Every year in mid-autumn, local galleries here invite submission of art related to the Day of the Dead. At least in Texas, where Mexican culture has become so mainstream that its symbolism is part of everyday life, this celebration is really ubiquitous.
However, there is something to be noted: said galleries feel the need to warn artists not to submit any Halloweeny content, like zombies and other gore. The Day of the Dead is nothing like Halloween, they insist to explain; it’s not about fear or disguise but about respect and connection with death.
And there is something very telling in our confusion and replacement of a day of commemoration of the dead with an (optionally scary) dress up party that Halloween has become. I agree, dress up is good and it used to have its own time for that (Carnival), but today I’d like to argue that we need more of what the Day of the Dead is: an opportunity to connect with death and our own departed to help us better make sense of their departure and our life. And I believe that village culture does that very well.
Of course, remembrance of the dead exists in modern industrial society as well. And it is capable of handling the death of loved ones, with bereavement and grief counseling, obituaries and personalized commemorations, commercially maintained cemeteries and a funeral industry that relieves family members of any organizational duties to free them up for grieving. It’s not difficult to die or grieve in this context.
But still, there is something missing. A lot, actually: while we are freed from many potentially unpleasant occasions to face death in person, we are deprived of opportunities to process it and integrate it in our lives all along. Sometimes I am thinking that the exacting personal participation in carrying out a funeral, which is a necessity in village culture, may actually benefit grieving. Distract from despair, at the minimum. The personal involvement, which in village culture includes washing and preparation of the body, is a very physical ritual of parting that has some forceful psychological value.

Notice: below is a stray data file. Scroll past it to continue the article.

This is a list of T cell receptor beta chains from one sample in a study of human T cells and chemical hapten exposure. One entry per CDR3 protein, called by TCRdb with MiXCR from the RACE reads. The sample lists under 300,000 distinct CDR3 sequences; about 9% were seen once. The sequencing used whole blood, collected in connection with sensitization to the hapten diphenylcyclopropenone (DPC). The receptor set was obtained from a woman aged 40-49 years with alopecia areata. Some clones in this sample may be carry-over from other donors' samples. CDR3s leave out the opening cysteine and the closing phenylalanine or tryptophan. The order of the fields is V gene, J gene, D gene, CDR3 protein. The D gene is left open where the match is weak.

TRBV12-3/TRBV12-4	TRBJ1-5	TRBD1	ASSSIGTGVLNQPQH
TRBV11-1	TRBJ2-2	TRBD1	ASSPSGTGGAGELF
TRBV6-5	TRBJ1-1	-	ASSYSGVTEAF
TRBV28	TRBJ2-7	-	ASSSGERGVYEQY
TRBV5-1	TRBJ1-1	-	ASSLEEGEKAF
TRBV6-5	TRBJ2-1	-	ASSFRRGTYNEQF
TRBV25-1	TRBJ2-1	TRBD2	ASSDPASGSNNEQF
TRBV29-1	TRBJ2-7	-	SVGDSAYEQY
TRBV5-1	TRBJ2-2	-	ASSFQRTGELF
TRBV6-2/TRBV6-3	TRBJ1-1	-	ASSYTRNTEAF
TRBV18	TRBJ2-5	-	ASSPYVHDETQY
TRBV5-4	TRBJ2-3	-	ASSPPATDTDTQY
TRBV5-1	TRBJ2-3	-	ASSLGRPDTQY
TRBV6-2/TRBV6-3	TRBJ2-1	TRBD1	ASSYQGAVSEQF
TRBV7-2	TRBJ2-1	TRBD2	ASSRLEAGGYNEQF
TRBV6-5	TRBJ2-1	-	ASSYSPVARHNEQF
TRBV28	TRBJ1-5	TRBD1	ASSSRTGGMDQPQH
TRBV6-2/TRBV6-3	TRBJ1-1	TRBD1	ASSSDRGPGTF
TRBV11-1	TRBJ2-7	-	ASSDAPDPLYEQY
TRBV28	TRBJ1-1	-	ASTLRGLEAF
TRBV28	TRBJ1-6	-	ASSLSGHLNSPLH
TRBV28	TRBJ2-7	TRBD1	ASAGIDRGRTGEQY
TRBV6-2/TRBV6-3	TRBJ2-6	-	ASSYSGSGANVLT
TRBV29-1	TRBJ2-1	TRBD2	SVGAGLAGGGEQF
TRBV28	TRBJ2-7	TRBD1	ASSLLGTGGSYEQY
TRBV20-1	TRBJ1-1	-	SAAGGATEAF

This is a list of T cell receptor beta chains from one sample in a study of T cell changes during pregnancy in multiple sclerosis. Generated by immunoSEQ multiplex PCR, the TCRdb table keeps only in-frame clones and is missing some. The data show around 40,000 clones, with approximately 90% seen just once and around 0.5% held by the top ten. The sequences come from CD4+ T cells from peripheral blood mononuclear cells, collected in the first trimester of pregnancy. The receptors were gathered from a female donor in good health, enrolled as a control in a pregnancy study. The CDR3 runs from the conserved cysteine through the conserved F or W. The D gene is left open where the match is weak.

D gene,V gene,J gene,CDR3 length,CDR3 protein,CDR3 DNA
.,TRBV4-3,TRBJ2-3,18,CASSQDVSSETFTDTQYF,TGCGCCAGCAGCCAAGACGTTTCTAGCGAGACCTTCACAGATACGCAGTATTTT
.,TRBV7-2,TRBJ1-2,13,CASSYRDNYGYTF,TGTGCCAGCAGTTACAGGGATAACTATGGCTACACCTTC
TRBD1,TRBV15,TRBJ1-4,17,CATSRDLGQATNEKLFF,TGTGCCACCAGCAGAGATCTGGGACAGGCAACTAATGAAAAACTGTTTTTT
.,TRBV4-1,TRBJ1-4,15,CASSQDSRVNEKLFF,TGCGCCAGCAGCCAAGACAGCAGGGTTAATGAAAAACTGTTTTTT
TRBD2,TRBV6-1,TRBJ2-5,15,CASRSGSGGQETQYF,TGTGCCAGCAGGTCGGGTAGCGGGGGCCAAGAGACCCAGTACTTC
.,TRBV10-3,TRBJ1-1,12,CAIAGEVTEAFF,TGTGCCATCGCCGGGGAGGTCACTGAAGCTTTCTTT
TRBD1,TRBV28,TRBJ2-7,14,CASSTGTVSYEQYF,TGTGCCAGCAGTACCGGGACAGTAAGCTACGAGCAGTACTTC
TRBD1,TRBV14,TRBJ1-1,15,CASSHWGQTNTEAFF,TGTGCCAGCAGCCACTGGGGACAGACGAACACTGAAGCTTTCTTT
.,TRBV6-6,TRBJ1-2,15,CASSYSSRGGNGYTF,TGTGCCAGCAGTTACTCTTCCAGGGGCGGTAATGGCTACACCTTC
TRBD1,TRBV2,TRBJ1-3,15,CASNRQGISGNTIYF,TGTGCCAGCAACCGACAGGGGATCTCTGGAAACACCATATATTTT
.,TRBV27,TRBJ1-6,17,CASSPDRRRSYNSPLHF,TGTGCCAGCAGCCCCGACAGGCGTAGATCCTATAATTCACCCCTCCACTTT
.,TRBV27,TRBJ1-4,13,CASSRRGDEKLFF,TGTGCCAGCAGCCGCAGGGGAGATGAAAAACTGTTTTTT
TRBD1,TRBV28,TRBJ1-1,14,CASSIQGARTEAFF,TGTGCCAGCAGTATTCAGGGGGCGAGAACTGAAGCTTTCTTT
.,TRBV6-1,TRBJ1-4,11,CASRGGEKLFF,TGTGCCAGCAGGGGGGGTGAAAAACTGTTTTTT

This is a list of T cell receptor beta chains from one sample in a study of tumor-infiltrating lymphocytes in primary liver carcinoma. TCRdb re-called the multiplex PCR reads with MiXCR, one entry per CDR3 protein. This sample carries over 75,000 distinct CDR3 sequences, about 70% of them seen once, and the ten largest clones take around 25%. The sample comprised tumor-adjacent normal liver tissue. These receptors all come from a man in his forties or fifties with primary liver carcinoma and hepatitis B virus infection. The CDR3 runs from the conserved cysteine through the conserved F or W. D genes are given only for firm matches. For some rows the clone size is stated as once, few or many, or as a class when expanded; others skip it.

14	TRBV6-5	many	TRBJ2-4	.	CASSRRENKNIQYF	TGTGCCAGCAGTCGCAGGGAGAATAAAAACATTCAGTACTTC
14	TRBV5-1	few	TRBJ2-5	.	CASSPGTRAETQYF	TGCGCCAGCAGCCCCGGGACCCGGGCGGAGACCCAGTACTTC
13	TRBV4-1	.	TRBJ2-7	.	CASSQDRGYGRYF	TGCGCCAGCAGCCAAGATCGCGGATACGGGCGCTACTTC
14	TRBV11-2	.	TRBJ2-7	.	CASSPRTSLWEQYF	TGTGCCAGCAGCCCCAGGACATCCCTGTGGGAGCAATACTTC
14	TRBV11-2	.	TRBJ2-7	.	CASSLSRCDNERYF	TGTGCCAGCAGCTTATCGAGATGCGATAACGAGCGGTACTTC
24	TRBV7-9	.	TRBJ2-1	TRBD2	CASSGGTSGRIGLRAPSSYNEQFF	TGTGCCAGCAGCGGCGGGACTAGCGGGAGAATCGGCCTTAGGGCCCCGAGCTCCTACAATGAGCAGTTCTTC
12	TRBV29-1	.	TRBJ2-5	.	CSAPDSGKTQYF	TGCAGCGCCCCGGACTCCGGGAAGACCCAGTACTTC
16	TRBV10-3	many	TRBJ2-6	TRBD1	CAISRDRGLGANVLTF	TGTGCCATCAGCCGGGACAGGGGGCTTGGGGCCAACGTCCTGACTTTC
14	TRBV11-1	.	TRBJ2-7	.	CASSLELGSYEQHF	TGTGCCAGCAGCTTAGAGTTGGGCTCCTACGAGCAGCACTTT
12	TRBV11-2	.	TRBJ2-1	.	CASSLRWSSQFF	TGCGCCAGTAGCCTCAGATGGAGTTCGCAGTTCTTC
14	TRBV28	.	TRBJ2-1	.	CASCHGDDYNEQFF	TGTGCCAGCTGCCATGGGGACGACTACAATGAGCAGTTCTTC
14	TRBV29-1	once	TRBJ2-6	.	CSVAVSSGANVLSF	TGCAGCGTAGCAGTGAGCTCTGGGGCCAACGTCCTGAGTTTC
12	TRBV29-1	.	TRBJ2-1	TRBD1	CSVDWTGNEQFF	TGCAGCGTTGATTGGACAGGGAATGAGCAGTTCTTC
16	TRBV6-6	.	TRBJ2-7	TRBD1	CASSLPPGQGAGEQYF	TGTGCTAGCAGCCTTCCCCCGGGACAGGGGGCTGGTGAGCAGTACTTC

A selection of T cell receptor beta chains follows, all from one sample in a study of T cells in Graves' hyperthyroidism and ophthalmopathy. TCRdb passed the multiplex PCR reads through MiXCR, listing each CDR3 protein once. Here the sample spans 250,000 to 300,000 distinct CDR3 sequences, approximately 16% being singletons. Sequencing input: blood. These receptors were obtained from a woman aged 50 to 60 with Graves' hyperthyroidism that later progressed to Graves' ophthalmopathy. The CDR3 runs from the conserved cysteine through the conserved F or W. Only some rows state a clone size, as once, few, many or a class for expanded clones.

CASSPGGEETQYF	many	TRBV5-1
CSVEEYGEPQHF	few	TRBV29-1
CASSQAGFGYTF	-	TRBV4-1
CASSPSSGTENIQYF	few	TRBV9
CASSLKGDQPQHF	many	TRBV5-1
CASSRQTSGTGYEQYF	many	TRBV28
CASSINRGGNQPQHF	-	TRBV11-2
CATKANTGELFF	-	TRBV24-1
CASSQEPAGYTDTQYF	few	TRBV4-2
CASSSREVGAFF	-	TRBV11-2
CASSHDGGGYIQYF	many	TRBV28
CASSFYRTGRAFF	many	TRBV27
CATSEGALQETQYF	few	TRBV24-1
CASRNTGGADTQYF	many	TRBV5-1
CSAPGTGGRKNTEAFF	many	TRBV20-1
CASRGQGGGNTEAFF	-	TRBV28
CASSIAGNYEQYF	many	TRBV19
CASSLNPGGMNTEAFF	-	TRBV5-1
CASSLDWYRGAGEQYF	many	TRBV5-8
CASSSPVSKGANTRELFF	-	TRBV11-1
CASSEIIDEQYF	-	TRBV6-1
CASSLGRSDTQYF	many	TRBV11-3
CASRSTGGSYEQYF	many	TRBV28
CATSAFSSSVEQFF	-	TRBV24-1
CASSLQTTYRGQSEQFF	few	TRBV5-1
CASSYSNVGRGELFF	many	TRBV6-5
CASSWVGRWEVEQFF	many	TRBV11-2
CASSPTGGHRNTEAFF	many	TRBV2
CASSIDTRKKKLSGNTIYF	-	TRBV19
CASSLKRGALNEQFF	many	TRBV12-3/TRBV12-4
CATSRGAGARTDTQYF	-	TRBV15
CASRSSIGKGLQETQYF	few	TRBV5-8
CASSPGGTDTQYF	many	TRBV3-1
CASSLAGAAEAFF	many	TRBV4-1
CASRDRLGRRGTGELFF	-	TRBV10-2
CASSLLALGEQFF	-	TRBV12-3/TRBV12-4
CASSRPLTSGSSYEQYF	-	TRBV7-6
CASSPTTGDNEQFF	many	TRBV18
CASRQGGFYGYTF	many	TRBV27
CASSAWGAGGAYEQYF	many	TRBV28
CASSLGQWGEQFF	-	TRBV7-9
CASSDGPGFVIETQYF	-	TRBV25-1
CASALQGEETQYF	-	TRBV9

While I haven’t had the chance to bury my own loved ones, I remember being taken to funerals in my grandparents’ village when I was little, of people who weren’t relatives or even regular acquaintances for me, but to whom my grandmother felt a social obligation to give final respects. The experience wasn’t scary, even while I was noticing all the potentially strange details: the placing of coins on a dead person’s eyes, the doll placed in the coffin of a little boy struck by a lightening and so many other. Those occasions gave my grandmother a chance to instruct me that she was also going to die and what I was to do when that happens.
And then there’s the cemetery. This is not based on any research to back this up, but my feeling is that most Mediterranean cemeteries, as opposed to other areas, include a gravestone portrait of the dead. This must be a recent tradition (brought about by the invention of photography, of course), but there is something really emotional by seeing a picture of the person whose grave you are visiting on the gravestone. It feels like a real-time conversation.
And then, the annual reminder of connecting with the departed, which falls at the beginning of November in most of Europe and Latin America (the Day of the Dead, in fact) and includes the convivial sharing of food in memory of dead family members. This feast, even if it doesn’t follow any other required ritual steps, inevitably will include conversations about the people we’ve lost and care about, embedded mutual comfort and is in practice a support group for the grieving. It’s a welcome, obligatory occasion for those of us, like me, who lack other opportunities or even an inclination to talk about dead family members out of the blue. While I didn’t like the traditional food that village people exchange on that day to honor each others’ dead, consuming it and mentioning their names forced me to consider mortality and what I would feel like when it affects me for real. It made me rethink the triviality of my everyday concerns and treasure what I have.